Posted Date: 11/29/2019
COPPERAS COVE, TX (October 16, 2019)— Vaseline, fake blood, cocoa powder, toilet paper, gelatin, food coloring, and miscellaneous classroom supplies resulted in a recipe that is advancing the knowledge of Copperas Cove High School students as they work toward their certificaions in medical terminology.
Students participated in a Grey’s Anatomy-style wound lab. Students learned the basic anatomy and physiology of the Integumentary System, the organ system consisting of the skin, hair, nails, and exocrine glands, along with a variety of common skin injuries and disorders. They also studied career paths that relate to working with skin, which is by far the largest organ in the body even though it is only a few millimeters thick.
CCHS Health Sciences teacher Rebecka Shuffler said the average person's skin weighs 10 pounds and has a surface area of almost 20 square feet.
“After the students had foundational knowledge on the Integumentary System, they worked on learning medical terminology word parts as they pertain to the skin and accessory organs. Prior to the lab activity, students completed a case study on both wounds and burns answering questions as they learned,” Shuffler said. “Then, students used their knowledge of the integumentary system as well as directional terminology created fake wounds and a fictional back story on how their wounds were obtained.”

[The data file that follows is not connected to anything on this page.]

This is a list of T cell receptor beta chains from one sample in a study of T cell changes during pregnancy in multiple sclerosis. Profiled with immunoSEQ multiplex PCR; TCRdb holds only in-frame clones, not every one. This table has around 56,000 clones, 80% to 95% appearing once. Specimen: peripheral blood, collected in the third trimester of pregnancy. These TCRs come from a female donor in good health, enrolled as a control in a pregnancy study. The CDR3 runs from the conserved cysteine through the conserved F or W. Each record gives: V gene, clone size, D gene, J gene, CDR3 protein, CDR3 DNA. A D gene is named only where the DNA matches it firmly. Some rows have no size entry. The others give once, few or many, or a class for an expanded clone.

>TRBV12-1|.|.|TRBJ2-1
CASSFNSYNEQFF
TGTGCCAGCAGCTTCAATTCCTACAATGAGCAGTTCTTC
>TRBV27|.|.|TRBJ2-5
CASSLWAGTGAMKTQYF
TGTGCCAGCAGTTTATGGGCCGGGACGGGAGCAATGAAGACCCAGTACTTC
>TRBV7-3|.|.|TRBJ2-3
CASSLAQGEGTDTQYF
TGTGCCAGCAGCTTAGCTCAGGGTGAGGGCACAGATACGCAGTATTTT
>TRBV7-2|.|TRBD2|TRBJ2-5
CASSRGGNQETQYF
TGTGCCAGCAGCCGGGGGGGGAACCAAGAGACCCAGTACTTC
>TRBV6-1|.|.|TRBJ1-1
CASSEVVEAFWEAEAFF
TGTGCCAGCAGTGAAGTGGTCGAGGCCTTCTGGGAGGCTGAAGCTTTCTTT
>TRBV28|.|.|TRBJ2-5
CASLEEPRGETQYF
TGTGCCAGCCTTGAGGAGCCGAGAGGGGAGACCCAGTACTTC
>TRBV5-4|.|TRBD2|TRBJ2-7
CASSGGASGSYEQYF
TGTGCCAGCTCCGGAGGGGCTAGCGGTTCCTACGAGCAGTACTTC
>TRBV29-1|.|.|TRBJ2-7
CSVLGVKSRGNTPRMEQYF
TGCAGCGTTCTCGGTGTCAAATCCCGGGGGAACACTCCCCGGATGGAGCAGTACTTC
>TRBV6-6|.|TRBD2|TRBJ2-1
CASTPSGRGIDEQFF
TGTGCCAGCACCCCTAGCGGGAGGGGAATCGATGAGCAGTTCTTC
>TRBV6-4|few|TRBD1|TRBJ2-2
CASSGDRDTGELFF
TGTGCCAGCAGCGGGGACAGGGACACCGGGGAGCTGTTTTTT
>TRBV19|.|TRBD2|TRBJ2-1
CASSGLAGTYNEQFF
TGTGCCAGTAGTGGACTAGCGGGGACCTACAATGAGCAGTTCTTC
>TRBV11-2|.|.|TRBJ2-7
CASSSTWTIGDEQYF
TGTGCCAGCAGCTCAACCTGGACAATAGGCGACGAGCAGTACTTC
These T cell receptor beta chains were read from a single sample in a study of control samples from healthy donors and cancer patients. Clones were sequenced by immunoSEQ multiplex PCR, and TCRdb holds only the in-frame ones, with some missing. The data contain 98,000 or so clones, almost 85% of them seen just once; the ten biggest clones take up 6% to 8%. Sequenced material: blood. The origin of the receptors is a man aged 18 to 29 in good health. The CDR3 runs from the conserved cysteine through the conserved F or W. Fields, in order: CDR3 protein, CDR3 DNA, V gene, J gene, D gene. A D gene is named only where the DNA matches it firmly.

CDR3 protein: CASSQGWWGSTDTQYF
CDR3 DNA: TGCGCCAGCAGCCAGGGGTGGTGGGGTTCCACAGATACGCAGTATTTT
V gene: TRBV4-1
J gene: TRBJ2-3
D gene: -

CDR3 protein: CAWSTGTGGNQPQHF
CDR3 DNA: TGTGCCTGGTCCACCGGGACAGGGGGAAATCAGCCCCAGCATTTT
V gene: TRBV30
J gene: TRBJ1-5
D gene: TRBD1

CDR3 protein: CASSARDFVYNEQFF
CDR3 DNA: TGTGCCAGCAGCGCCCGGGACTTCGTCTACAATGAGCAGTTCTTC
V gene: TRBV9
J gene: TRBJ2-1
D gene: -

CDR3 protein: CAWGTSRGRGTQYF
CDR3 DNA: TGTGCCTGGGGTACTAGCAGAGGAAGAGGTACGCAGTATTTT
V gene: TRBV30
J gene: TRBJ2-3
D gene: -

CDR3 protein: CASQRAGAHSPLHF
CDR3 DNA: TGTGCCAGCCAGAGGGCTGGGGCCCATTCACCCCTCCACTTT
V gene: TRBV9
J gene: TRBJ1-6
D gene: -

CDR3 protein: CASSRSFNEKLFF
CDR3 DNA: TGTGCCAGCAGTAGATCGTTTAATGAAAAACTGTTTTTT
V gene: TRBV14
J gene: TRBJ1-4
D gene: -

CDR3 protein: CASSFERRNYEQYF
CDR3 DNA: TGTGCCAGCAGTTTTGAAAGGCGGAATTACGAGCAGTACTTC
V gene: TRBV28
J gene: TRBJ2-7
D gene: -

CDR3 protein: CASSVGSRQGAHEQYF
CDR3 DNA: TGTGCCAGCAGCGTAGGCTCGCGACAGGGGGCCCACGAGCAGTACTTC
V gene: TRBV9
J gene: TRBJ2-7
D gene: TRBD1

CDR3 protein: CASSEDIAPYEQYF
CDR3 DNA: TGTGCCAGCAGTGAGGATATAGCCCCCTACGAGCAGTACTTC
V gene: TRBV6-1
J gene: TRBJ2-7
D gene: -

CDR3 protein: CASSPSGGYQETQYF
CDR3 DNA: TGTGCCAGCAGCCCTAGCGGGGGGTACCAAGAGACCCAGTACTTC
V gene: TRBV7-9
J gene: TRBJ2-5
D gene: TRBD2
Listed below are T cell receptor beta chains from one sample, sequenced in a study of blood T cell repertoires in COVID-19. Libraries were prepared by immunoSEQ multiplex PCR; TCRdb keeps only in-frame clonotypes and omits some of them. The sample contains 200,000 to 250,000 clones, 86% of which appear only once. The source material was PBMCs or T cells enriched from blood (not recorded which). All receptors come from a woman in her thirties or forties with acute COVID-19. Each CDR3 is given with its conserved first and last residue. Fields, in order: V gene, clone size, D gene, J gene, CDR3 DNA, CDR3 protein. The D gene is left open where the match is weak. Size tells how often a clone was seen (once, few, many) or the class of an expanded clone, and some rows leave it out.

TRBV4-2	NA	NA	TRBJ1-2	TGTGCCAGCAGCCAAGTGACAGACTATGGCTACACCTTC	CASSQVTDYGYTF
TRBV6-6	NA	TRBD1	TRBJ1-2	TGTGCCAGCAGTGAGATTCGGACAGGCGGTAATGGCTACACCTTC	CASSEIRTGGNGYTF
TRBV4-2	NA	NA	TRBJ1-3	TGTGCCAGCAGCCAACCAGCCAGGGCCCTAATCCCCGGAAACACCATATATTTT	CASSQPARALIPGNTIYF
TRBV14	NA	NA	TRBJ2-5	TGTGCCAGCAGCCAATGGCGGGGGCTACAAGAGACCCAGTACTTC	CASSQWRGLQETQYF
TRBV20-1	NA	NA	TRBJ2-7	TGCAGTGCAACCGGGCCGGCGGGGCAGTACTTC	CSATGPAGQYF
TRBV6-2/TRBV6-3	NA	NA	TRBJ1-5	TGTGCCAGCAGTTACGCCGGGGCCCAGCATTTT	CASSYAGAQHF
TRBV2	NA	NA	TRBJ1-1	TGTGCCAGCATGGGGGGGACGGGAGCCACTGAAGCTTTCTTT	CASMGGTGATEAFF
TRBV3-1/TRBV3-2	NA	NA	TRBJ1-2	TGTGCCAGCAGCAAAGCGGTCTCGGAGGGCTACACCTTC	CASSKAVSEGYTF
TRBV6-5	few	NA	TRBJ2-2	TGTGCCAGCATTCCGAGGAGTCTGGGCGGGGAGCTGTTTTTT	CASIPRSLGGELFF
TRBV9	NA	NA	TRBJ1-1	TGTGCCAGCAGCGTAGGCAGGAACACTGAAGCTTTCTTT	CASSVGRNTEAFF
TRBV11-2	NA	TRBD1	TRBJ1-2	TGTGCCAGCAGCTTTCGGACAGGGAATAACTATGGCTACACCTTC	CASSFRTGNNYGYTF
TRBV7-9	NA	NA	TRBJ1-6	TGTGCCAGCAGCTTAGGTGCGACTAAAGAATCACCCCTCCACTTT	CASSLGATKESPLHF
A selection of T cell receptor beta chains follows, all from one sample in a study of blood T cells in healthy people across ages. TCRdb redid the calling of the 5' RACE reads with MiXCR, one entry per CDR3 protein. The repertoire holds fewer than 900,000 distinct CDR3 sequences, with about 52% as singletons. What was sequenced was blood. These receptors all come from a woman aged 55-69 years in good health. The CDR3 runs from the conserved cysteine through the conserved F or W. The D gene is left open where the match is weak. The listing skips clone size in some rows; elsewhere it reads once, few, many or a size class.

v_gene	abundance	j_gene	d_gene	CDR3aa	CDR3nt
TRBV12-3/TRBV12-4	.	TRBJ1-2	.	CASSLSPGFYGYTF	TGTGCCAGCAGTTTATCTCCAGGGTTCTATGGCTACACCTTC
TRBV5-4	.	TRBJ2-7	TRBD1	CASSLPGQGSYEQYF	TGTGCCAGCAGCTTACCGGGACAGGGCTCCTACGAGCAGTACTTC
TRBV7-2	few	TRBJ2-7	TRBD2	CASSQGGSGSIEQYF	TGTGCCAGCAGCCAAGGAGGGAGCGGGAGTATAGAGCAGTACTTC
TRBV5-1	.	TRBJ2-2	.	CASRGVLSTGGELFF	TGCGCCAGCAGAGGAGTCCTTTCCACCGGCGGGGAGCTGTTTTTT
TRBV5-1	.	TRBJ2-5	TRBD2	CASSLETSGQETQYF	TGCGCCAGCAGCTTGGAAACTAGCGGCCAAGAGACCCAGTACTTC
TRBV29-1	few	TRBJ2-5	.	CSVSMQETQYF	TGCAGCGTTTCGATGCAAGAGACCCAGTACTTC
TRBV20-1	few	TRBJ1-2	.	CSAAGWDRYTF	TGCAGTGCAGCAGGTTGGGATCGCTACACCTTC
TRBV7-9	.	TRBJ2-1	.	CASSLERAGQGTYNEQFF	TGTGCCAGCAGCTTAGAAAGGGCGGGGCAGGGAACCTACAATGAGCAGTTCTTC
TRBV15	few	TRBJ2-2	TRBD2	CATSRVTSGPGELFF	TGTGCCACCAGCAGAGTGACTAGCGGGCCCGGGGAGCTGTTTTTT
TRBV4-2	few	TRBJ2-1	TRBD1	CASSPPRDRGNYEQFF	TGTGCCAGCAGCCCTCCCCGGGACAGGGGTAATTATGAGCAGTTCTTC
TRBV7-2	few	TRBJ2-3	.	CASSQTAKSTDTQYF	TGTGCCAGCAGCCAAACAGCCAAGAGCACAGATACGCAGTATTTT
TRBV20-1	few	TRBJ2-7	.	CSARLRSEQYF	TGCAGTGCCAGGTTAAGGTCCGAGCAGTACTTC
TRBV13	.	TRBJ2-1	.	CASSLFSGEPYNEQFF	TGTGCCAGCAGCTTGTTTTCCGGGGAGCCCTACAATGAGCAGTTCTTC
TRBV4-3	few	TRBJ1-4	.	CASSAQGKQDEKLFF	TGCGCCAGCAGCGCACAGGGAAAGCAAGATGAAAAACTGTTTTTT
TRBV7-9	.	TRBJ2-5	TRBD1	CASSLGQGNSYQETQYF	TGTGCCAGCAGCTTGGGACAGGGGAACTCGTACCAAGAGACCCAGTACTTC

Students worked in pairs to create their wounds designed to meet the size, location, and depth of their choosing. Using what they had learned, students were required to be able to describe the appearance and location of their wounds using technical vocabulary.
At the start of the activity, students were skeptical about their ability to create wounds out of the supplies provided, but at the end, students including Danielle Bailey were surprised to see how realistic some of their wounds appeared to be.
“It was a great activity that challenged both your mind and artistic ability,” Bailey said. “The cocoa powder really made it look realistic and the Vaseline mixture gave it a glossy finish. I enjoyed being creative with the staples to close the wound.”
The activity allowed students to apply their knowledge of the Integumentary System and medical terminology to a scenario. Some stories were realistic and some were quite imaginative. Regardless of the students’ backstories about their mock wounds, students were successfully able to demonstrate their mastery of the classroom content.
“When I first looked at the supplies, I was like ‘this is going to be hard.’ But, the visual aid helped me learn about the different layers of the wounds,” student Laresia Evans said. “I never knew I wanted to be anything in healthcare until I took Medical Terminology.”